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MOVIES : Lawrence of Arabia, the One-Horse Sequel

October 27, 1991|DAVID GRITTEN | David Gritten is a free-lance writer based in London. and

Still, Fiennes reckons the hectic schedule has been worthwhile. "There are endless ramifications and contradictions," he said of playing Lawrence. "There was a huge amount of pain inside him caused by a sense of self-loathing alongside his ambition. He wanted to put himself into another world, to lift himself out of the fleshly limitations of being human. He had so many different motivations--to serve Britain, to give the Arabs independence and also to exorcise some need in himself."

Fiennes knows that he does not resemble Lawrence. "He was much smaller than me," he said, adding: "But I think I'm smaller than Peter O'Toole, anyway."

Feisal is played by a complete newcomer, a Sudanese-born actor named Sid El Fadil. He is 25, left drama school in London only last year, and got the role out of the blue.

"I sent in my photo and a CV (curriculum vitae) hoping I might get a small part as one of Feisal's aides or henchmen," he said. "The first picture, of me without a beard, got no response. So I sent in one of me with a beard and got called in for a screen test."

Fadil's arresting good looks got him that far; his test with Fiennes landed him the part against five far more experienced actors. "I wasn't even planning to act full time," he said with an amazed smile. "I was directing fringe theater in London, and I plan to go back to it. I don't trust acting--not for an exotic actor like me. I could be flavor of the month for a while, then burn out like a little shooting star."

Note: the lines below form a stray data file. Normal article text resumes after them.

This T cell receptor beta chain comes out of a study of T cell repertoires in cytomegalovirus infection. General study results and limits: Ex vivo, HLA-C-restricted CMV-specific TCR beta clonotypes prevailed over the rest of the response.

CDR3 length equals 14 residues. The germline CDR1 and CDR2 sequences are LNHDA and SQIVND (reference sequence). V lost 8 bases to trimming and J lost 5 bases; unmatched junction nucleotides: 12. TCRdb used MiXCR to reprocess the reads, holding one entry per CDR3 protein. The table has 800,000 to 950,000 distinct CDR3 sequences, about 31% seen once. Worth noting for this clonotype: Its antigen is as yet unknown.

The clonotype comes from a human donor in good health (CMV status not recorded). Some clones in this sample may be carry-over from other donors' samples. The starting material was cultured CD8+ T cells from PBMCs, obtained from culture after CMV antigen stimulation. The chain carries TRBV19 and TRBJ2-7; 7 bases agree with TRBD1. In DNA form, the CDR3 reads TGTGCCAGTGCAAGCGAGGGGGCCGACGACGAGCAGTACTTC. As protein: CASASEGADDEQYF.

His family virtually ran the Sudanese government until they were deposed in the 1970s.

"My father was brother of the ex-prime minister," he said. "If my mother had not been so keen to get me out of Sudan to London, who knows? I might have ended up a cabinet minister or something of the sort. Now I get a taste of what that might have been like through playing Feisal. My family find it rather amusing. They think acting is the work of the devil, basically."

"Everyone on the set has been so kind," he said. "They treat me like I've been doing this for 50 years. But it's the first time I've earned over 200 ($345) a week in my life."

Back to work, and Fiennes and Fadil on "horseback" again circle each other, watched by a group of extras brandishing notebooks and flash cameras. These are the press corps who now shadow Lawrence's every move and shout intimate questions to him at every opportunity.

From a balcony above, Vaines watches the action contentedly. "We specifically wanted unknowns to play Lawrence and Feisal," he said. "It felt like we should have some of that excitement of discovering someone new, like. . . ."

Like Peter O'Toole and Omar Sharif?

"Well, yes," Vaines said. "But I do think our film will be different from Lean's film. We offer a more rounded portrait of Lawrence, I think. He's certainly more sympathetic. Our T. E. Lawrence is going to be perceived in a very different light."

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